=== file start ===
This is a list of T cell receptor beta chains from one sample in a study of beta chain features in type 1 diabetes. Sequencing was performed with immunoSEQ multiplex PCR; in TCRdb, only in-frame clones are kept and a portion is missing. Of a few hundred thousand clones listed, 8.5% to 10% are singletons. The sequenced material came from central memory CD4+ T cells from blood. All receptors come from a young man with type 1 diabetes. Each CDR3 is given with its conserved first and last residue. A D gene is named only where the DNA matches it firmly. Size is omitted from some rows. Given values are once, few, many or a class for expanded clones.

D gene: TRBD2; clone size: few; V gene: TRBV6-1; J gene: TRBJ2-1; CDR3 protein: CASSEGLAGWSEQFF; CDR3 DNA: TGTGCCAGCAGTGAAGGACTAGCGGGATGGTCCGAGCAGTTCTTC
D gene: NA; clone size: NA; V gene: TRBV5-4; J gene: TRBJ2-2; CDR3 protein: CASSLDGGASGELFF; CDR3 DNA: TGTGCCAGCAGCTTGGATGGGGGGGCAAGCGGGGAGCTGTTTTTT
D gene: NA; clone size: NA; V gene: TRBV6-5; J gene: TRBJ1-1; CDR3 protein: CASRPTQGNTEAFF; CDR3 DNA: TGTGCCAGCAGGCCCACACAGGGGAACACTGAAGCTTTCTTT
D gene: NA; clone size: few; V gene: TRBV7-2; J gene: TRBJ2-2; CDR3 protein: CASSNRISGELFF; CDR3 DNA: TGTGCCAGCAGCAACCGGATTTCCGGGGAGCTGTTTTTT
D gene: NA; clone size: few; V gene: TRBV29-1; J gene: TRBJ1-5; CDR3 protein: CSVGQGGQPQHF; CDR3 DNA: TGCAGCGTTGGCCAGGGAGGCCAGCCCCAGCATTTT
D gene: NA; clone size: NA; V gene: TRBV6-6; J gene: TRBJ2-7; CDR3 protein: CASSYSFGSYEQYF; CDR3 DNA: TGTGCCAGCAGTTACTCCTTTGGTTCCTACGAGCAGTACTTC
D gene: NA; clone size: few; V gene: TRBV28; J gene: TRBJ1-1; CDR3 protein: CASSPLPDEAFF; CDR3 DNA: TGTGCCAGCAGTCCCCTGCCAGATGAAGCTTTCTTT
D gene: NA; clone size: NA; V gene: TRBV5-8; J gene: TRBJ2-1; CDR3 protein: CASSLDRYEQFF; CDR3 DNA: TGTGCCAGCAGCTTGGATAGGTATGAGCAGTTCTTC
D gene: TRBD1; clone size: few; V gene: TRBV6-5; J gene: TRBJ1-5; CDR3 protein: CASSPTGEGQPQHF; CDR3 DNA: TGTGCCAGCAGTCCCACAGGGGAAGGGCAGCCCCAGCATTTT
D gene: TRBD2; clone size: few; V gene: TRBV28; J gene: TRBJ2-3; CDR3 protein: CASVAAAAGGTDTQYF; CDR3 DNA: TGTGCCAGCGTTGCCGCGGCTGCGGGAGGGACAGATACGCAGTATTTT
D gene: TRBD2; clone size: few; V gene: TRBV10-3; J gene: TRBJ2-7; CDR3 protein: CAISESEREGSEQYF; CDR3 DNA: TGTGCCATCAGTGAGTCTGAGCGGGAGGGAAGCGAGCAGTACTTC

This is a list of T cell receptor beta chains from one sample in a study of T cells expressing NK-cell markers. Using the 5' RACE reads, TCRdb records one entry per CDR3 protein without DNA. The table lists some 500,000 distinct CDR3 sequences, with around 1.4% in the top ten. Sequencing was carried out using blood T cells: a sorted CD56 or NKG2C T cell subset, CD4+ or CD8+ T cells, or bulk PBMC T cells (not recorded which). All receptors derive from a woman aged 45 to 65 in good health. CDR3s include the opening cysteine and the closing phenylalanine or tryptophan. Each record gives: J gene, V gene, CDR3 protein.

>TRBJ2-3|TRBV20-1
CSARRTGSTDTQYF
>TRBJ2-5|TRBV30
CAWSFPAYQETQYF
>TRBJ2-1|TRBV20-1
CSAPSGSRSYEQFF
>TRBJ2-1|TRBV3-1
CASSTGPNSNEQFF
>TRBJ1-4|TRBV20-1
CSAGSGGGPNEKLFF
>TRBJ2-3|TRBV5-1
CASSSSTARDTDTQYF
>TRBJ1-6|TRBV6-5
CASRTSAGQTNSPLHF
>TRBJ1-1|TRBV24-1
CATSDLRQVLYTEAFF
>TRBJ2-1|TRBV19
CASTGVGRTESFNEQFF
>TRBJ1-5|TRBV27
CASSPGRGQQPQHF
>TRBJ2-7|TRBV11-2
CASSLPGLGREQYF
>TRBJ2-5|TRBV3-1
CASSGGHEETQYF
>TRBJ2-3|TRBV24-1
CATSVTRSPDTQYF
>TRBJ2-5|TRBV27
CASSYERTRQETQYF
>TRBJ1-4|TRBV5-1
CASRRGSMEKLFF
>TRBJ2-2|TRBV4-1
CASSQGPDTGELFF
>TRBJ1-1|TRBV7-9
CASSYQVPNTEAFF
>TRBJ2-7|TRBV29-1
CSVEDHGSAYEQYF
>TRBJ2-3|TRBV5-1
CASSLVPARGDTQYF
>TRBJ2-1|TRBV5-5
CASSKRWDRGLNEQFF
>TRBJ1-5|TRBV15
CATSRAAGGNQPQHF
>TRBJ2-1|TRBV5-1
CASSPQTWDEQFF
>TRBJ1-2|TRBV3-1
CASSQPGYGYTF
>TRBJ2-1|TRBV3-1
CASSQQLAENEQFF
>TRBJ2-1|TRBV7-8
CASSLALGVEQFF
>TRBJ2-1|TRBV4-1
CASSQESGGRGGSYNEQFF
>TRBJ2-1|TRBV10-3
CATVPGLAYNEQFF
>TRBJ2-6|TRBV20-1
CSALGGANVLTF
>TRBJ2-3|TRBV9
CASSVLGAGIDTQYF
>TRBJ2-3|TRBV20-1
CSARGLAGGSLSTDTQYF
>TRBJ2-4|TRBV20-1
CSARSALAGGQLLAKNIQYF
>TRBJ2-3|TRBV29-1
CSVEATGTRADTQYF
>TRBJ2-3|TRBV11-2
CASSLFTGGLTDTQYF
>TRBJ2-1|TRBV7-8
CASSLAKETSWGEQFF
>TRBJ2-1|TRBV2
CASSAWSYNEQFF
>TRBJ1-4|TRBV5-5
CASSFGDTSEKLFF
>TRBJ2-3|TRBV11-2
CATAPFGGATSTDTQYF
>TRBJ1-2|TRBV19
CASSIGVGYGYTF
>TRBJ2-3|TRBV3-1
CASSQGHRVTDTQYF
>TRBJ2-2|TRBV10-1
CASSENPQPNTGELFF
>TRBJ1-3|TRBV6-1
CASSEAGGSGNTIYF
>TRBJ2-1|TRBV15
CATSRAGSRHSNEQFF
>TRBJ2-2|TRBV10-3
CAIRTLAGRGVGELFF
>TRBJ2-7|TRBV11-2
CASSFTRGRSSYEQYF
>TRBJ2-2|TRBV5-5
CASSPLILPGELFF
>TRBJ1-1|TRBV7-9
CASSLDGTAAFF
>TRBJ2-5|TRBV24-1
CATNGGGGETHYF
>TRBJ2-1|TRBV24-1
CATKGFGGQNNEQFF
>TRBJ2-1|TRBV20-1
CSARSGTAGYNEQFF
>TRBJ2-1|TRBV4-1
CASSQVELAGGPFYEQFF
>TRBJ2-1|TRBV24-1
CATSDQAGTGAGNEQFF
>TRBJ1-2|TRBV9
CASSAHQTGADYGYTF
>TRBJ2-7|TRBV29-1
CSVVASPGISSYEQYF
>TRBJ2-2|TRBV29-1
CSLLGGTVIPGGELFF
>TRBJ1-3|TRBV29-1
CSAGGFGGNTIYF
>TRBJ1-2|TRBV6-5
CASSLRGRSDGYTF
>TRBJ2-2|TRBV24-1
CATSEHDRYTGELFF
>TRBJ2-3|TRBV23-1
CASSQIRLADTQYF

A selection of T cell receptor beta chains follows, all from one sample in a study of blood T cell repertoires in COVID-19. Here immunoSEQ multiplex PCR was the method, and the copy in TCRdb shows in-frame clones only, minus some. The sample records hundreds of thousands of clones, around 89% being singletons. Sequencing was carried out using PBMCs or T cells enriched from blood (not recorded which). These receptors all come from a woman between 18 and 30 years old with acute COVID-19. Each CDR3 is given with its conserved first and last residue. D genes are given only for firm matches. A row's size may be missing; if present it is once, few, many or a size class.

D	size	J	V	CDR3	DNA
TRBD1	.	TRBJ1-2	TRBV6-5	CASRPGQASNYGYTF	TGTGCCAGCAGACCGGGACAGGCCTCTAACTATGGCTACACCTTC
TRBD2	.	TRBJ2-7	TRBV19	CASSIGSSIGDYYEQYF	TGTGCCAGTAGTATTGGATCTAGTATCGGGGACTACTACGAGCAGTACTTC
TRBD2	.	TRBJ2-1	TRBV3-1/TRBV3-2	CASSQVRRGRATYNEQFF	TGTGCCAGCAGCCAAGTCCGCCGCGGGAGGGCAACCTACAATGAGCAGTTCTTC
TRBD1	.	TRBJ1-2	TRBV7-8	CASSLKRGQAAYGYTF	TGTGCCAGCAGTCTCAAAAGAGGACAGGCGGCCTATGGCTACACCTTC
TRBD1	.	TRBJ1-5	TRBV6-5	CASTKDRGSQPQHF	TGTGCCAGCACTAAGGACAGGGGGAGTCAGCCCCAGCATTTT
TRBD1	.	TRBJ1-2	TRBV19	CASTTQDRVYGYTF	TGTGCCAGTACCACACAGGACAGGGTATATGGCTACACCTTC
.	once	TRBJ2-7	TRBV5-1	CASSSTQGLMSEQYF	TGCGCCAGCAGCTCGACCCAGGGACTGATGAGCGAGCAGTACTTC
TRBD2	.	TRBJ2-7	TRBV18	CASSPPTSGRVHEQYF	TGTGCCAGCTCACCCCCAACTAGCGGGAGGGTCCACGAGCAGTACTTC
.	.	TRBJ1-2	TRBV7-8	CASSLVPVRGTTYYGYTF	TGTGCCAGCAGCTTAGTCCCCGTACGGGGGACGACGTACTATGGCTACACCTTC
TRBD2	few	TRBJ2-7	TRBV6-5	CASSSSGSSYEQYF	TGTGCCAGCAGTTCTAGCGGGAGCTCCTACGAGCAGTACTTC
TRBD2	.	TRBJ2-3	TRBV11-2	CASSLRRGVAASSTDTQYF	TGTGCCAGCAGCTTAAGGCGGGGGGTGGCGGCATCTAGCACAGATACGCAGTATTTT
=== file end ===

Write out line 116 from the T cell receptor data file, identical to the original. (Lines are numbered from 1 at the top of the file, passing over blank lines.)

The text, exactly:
>TRBJ1-2|TRBV9